August 20, 2019
By Madison Howard
It’s almost expected these days that there will be times when meeting and event planners are remote. Whether on-site, working remote full-time or some mix, it can take a while to adapt to not being in an office every day. Plus, you have deadlines. A LOT of them, and chances are you need to keep lines of communication open to succeed at your job. Luckily, remote planners can get more done than ever with the help of technology and clear processes. We’ve rounded up six tips for remote planners that will make working remotely a breeze.

Use technology to automate processes and manual tasks. Don’t try to do everything by hand – it’s not scalable.

Post-its and excel sheets used to be staples in the daily life of an event planner. Consider moving to more efficient processes. Use event planning software to take care of manual tasks. It can also decrease time deduping data. When you aren’t in the office as much, your time is precious. Make the most of what you have. meetings and events planner

Keep up with email daily – if you don’t keep your inbox under control, you’ll end up losing track of small details.

Create a system that works for you. Consider keeping a message as unread until you respond to it. You could sort your emails into folders. Set an alert to remind you to follow up on emails. However you do it, take the time to answer your emails every day. It can be hard to manage the deluge of information, but the longer you wait, the harder it is to work your way out of it.

Create an internal communication plan that has a cadence stakeholders can count on.

The best strategy is an offensive one. Don’t wait to be asked if a task is completed or where you stand. Create a weekly, or daily update email to stakeholders to give them insight into the status of tasks. By creating a cadence, stakeholders will be less likely to ping you demanding an answer when you are in the middle of an important task. It might take more time and effort on your part to set up internal communication, but it will help in the long run. Also, it decreases the risk of tasks being completed by different people. Take out the extra work and communicate.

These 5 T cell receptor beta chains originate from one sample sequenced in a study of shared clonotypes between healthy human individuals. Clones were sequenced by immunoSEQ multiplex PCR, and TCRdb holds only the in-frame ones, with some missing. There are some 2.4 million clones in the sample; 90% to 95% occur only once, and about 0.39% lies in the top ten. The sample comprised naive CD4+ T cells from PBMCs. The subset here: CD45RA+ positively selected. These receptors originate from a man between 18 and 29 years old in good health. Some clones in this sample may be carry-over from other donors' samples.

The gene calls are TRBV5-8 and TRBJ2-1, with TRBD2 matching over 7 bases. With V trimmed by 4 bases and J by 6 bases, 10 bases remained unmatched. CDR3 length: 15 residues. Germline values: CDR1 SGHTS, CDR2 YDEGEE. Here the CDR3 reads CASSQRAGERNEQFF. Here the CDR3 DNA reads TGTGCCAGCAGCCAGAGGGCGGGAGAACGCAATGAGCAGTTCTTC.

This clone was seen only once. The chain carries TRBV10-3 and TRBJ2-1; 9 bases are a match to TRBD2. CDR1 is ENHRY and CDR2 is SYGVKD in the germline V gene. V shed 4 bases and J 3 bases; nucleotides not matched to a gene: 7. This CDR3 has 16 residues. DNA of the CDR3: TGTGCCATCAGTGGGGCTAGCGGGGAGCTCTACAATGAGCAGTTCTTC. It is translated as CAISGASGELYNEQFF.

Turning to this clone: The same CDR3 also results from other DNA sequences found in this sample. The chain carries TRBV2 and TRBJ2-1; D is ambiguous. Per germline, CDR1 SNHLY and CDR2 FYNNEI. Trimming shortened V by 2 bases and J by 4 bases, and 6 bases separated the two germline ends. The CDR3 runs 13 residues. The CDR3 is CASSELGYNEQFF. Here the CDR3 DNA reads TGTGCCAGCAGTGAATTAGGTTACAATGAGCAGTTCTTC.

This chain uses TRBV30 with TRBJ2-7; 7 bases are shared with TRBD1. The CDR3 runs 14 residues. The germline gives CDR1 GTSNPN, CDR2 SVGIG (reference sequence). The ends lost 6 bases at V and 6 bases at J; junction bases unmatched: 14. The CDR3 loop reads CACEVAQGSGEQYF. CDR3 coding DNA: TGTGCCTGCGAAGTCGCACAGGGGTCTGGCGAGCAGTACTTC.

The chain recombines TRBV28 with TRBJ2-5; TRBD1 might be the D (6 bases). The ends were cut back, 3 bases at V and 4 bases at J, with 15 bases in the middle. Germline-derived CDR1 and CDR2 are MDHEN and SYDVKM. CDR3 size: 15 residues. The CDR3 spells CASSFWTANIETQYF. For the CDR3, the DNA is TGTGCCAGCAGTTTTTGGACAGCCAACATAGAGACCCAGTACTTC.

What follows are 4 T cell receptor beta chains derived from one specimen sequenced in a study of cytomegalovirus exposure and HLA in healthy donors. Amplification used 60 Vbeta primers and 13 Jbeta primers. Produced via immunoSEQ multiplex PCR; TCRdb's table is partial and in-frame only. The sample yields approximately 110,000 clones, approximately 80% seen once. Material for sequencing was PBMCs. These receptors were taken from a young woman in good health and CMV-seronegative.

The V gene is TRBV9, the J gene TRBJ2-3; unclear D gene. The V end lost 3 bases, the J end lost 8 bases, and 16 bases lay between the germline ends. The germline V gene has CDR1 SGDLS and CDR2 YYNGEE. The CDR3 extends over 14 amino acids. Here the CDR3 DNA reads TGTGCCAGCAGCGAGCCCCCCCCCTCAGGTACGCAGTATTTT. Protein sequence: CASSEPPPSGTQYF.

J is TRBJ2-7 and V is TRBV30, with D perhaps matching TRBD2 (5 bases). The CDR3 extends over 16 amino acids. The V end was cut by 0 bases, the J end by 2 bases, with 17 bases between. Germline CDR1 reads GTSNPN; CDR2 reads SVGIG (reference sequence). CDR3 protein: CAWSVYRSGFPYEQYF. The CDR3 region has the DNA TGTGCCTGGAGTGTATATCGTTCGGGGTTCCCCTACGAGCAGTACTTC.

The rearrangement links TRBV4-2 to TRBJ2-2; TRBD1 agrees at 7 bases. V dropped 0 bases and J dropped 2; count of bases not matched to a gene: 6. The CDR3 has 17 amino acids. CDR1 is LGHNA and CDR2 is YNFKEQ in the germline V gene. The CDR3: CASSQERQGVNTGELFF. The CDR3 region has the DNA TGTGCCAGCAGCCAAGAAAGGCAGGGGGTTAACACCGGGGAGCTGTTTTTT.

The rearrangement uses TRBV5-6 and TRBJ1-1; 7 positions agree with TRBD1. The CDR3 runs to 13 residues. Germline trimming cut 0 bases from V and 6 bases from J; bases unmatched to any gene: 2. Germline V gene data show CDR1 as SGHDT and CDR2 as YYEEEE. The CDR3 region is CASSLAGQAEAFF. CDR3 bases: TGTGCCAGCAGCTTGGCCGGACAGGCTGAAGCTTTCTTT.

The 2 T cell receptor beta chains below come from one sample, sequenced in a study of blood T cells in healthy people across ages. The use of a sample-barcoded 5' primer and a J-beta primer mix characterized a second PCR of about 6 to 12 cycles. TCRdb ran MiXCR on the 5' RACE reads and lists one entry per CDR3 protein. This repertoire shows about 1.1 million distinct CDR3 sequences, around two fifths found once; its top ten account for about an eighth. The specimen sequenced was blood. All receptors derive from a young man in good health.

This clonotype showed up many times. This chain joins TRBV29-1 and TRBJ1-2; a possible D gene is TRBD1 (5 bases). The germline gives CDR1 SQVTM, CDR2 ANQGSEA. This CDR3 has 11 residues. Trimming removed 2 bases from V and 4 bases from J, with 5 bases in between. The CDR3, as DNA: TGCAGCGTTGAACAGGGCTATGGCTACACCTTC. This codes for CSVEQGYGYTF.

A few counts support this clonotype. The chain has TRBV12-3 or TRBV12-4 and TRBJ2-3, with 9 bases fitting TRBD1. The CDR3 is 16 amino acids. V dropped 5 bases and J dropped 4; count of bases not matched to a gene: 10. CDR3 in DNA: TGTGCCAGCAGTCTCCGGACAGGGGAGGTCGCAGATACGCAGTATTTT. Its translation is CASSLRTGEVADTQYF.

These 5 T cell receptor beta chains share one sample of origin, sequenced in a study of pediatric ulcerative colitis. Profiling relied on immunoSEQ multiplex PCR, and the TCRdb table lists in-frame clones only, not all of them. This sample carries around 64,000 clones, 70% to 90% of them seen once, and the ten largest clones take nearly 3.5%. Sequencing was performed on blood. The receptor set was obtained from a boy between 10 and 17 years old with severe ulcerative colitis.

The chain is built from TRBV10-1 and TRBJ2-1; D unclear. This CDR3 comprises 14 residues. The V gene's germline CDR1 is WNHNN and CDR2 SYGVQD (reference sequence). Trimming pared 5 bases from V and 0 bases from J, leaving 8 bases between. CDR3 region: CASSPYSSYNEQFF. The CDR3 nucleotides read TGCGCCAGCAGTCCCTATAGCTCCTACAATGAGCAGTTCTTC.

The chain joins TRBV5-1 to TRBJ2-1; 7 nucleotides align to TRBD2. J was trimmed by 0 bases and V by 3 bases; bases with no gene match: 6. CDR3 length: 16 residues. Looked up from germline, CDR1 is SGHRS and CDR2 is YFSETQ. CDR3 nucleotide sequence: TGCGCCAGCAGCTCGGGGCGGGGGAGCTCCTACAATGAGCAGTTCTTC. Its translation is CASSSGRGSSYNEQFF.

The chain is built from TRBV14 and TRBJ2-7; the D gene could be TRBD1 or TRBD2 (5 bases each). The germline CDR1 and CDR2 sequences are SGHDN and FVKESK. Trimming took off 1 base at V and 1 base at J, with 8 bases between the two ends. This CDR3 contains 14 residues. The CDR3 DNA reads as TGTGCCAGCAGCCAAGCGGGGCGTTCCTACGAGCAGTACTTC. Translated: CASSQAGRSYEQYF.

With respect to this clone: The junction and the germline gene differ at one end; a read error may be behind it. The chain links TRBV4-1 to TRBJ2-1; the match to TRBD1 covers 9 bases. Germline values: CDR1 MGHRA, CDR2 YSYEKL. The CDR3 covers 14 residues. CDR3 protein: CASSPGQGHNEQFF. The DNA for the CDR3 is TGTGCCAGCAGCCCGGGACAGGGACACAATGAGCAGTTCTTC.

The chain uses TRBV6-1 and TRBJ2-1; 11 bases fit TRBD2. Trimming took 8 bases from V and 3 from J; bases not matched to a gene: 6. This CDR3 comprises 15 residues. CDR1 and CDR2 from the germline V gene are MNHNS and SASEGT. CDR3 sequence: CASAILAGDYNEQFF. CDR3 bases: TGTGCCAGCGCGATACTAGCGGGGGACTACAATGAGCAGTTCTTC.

Delegate tasks according to your team’s strengths.

You know what your team can do. Is someone a whiz at data, while another seems able to key into the attendee experience? Delegate. Not everyone needs to be doing everything. While your team should understand how to do any task you could throw at them, give them what they’re best at. During slower events, consider assigning tasks to individuals that haven’t done that task before to be sure, in case something happens, you know everyone on your team understands how to do everything. planners working remotely

Leave a voicemail and follow-up with email when trying to get in touch with a contact.

A voicemail is great, but it has a major drawback. There’s no record of it. Yes, your phone will show that you placed a call and whoever you called will have the recording of your voice. But, you will not have a clear paper trail showing that you did reach out and did or did not get an answer. Organization is key, and when your brain begins to forget things as you get busier, you’ll know you can rely on written messages and notes to yourself. Build that paper trail!

Don’t let your event host directly contact your vendors. Run all communication through yourself or someone on your team.

You need to be in control of all the information pertaining to your event. When the process falls apart, so does the event. Don’t let communication run away from you. Make it clear that you must be on all communication about the event. You may not need to respond, but at least you’ll have it as a reference.

Set Yourself Up For Success

The best way to succeed is to stay organized, on top of your to-do list, and on top of your team. If you’re ever confused about your task list, ask. It may seem like a silly question or make you look foolish, but at least you’ll have an answer. Don’t let anything slip through the cracks. Working remotely can be a challenge, but with proper planning and processes, you can excel.

For more on career development, read 4 Salary Factors for Event Planners. 


Madison Howard

A graduate of the College of William and Mary, my passion for writing began before I could read, with a nightly verbal diary dictation transcribed by my obliging parents. When I'm not writing, you can find me binge-watching TV shows, baking elaborate desserts, and memorizing pop culture facts.
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